“Enthusiasm is everything” — Pele, 18 February 2018.
I get to practically relax and take it easy. I have three months of Sunday strip continuity to catch up on, as we’re set to revisit Tony DePaul and Jeff Weigel’s The Phantom, Sunday strips. Does the Rat get out of jail? Does he get put back in jail? Is The Phantom just screwing with everybody? Come back and find out, or, actually, you could read the comic yourself at least as easily. But I’ll put it together in like a thousand words, there’s that.
I don’t know how many movies I was introduced to by SCTV. Possibly everything that wasn’t a kid’s movie. (Indeed, just last night I caught a moment of The Unholy Rollers and realize I just saw the source for one of SCTV’s Movies of the Week although I can’t place the title just now.) But I was also introduced to a genre by SCTV. They ran a soap opera spoof, The Days Of The Week. It started with a simple premise, the town’s respected surgeon trying to con a widow out of her fortune by setting up a patsy to play her long-lost son. Within a half-dozen sketches they had dozens of conspiracies unfolding at a wedding interrupted by multiple gun-weilding fanatics. And somewhere along the line I realized they had made a ridiculous yet strangely legitimate soap opera. They just chose to make every possible storyline go crazy, and cling to the crazy.
When I last checked in on Francesco Marciuliano and Mike Manley’s Judge Parker the strip had just jumped three months ahead. April Parker was in super-duper top-secret jail after being framed for a complicated CIA-based fiasco. Randy Parker’s been united with his daughter Charlotte, through the workings of April’s father Norton. But the craziness and Alan’s secrecy has smashed his relationship with his wife Katherine, and she’s leaving. It had blown up what of the status quo hadn’t been blown up already. It was crazy.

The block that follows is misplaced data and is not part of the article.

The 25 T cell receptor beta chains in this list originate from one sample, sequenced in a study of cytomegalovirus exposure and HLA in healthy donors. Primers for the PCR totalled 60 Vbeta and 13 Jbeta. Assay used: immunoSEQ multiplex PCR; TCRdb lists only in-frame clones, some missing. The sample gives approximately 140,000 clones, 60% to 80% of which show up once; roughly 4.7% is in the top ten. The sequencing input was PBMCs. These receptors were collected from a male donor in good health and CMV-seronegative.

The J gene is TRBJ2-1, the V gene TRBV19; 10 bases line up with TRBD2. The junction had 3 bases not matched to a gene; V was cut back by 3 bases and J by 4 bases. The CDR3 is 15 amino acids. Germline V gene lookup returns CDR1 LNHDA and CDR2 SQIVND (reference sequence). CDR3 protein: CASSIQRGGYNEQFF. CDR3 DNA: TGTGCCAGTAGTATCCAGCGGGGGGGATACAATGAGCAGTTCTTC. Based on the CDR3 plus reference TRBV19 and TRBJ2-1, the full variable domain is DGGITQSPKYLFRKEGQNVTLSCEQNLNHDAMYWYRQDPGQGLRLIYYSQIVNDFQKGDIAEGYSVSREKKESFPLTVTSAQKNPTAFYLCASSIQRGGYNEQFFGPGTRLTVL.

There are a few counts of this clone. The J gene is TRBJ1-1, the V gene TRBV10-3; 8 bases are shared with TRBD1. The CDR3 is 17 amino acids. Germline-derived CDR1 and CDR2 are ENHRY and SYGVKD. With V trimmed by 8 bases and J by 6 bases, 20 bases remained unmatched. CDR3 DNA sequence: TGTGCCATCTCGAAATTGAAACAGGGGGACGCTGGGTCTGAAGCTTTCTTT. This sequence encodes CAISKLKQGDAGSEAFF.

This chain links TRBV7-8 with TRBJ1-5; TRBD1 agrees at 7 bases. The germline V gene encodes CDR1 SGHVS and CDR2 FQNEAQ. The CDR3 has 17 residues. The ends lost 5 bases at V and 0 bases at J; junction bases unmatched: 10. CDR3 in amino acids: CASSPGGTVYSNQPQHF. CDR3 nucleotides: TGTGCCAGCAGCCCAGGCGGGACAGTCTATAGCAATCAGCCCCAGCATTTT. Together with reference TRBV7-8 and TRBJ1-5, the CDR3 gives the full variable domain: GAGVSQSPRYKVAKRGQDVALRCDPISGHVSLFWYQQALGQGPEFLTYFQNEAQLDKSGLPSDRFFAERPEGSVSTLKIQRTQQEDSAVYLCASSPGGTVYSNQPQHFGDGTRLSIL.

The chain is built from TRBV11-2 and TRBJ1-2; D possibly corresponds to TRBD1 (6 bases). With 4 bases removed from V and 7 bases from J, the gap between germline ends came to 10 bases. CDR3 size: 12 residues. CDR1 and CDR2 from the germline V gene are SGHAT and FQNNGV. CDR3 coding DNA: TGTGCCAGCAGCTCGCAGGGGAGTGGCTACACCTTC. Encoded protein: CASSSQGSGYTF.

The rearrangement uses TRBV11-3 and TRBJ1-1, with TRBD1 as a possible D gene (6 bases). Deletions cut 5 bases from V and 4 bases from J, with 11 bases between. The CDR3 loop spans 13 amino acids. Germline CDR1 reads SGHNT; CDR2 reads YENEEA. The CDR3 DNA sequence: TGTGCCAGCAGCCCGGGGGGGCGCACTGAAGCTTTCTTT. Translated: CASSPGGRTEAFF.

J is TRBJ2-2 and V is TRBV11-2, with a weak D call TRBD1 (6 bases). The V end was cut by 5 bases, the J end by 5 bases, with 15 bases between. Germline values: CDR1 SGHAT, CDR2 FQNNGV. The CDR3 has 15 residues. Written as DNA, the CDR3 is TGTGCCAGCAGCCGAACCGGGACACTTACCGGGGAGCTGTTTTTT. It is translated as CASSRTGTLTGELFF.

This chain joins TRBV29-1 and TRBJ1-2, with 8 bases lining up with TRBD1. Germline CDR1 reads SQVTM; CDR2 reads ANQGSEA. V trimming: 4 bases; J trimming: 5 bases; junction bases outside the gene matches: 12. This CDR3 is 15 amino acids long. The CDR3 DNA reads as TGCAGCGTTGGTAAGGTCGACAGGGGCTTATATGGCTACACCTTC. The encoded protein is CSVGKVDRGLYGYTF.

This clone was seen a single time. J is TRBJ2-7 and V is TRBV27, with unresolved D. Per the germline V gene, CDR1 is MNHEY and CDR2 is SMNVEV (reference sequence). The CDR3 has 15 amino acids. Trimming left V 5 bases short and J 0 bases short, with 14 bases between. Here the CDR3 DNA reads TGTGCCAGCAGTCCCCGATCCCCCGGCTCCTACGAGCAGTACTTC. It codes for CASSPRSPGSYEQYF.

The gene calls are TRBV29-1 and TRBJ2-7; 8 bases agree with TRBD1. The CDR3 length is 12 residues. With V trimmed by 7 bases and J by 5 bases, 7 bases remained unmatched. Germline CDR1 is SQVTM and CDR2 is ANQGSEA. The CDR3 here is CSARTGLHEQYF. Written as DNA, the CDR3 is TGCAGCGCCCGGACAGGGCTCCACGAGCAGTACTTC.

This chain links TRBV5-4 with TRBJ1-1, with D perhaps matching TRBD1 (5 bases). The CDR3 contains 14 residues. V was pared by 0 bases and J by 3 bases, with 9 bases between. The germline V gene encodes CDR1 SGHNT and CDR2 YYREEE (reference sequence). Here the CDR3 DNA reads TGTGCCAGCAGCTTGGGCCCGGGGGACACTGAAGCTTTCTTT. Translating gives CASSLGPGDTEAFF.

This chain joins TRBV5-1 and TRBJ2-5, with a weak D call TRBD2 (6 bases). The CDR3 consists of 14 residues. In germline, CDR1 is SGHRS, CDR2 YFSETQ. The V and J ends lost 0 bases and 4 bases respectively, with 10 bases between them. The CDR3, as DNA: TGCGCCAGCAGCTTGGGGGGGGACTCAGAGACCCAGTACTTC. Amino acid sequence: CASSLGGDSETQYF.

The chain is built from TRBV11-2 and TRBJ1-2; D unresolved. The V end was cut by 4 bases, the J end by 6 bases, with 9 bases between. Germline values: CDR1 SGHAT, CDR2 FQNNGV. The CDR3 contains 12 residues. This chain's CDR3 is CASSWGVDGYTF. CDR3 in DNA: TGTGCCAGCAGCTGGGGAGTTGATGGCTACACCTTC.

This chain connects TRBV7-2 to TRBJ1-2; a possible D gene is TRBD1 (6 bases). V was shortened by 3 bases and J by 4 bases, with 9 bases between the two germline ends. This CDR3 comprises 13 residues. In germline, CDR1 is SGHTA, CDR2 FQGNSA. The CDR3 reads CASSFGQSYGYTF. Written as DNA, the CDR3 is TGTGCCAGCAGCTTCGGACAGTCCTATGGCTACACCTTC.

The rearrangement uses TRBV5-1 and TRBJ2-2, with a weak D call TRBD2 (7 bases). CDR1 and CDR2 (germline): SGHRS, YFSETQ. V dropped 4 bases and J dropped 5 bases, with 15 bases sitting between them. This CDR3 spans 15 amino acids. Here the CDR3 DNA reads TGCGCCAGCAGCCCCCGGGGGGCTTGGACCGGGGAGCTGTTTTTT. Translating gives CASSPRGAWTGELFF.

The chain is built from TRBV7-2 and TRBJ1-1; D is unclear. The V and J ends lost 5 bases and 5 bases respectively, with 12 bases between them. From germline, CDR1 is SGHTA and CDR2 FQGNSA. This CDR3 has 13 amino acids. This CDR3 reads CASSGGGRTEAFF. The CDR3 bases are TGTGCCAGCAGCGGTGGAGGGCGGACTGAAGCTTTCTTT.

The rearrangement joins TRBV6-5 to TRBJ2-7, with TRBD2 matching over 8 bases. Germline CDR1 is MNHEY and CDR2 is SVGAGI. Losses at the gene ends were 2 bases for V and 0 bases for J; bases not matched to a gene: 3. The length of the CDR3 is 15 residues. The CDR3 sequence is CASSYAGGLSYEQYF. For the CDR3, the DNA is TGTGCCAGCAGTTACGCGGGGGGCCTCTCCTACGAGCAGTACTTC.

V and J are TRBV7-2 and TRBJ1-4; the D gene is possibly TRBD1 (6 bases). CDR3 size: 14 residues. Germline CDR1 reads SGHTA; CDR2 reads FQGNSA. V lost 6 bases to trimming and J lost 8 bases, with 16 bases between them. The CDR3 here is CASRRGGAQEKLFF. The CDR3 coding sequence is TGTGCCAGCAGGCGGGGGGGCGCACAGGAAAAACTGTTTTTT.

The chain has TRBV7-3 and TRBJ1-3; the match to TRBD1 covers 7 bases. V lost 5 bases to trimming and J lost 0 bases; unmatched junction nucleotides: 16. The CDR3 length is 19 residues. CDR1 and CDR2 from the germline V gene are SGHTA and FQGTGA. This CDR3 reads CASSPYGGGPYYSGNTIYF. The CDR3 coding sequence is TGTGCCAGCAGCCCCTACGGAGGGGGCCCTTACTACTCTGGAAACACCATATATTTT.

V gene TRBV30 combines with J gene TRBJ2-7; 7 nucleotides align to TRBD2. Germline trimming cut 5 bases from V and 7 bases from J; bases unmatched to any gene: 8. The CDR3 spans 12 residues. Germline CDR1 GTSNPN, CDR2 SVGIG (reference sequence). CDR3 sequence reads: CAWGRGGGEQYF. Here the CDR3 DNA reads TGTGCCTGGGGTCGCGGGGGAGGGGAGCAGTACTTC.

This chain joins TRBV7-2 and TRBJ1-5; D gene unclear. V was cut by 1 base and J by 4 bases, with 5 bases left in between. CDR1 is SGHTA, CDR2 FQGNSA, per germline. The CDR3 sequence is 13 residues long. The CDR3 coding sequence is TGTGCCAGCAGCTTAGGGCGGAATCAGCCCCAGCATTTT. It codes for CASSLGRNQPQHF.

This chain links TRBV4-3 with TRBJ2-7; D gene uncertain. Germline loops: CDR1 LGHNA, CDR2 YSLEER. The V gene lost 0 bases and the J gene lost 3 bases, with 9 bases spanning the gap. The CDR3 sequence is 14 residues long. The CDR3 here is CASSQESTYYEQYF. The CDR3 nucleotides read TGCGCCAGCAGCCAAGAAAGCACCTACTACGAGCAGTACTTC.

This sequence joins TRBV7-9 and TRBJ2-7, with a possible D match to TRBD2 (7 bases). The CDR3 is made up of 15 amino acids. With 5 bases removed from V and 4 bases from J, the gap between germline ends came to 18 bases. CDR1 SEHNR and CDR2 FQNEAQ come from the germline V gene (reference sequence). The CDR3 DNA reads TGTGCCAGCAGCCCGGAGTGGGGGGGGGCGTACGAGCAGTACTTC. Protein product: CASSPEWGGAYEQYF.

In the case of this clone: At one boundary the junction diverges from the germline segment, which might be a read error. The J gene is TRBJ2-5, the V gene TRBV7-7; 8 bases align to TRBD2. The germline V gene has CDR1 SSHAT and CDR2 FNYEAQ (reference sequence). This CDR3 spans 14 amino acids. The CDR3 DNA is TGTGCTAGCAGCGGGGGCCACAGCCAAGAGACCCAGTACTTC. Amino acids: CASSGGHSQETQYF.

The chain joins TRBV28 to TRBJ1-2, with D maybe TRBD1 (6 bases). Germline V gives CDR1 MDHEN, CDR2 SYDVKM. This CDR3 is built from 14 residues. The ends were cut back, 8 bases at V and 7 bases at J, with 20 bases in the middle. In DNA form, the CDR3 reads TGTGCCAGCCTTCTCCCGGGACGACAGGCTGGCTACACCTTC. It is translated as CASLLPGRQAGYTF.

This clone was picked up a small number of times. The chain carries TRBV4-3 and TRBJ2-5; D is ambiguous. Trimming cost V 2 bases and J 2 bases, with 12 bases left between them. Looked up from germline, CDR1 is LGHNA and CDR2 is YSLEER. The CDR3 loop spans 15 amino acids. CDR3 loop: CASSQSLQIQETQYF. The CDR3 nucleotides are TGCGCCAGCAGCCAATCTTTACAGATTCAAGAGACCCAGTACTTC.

Alan fumbles the last chance of Katherine reconciling with Alan. She sees he’s mining their scenario for his stalled-out novel. Sophie Spencer, recovering from her own kidnapping at the hands of her mother’s long-lost half-sister, buys a replacement guitar. And talks with Neddy, who’s herself recovering from when her ill-conceived clothing factory fell into a sinkhole. And Neddy agrees with Sophie that yeah, she needs to have some focus for her life again. That’s a couple weeks spent working out older stories and setting them basically in order. A not-crazy order.
Then we got to the end of October, and focus on April Parker. She’s spending her three-year prison sentence the way Calvin might spend having to sit in the corner and almost as successfully. She picks fights with her cellmate, her blockmates, the guards, the plumbing, the air, and several imaginary friends. So the early-release plans are off. Randy isn’t able to talk her down and fears she’s going to go crazy.
One night Alan’s pondering how screwed up everything is when Norton breaks in. Norton dismisses Alan’s complaints that his scheming and conspiracies have destroyed his life. And explains that he’s there to reunite the family, for example by breaking April out of her maximum-security federal prison. And flee the country with Randy and Charlotte. And Norton won’t discuss whether there’s any options that don’t involve doing the craziest possible thing.
And this past week the crazy thing happens. Norton kidnaps Alan. His operatives break April out of prison. April breaks in to her and Randy’s house, collects Charlotte, and informs him they’re going to become a family of fugitives. He tries to point out, this is crazy.
So something like sixteen months into his tenture writing Judge Parker Francesco Marciuliano has thoroughly embraced the Days of the Week style plotting. It’s almost seemed like a search for status quos to blow up. And clings to that.
Did Aunt May marry Melvin the Mole Man after all? Who’s this one-armed fellow in Florida that Peter Parker’s hanging out with? Who’s throwing all these alligators around? And why isn’t there more Rocket Raccoon? There’ll be answers to some of this when I get back to Stan Lee, Larry Leiber, and Alex Saviuk’s Amazing Spider-Man. Spoiler: no, somehow, Aunt May did not get married.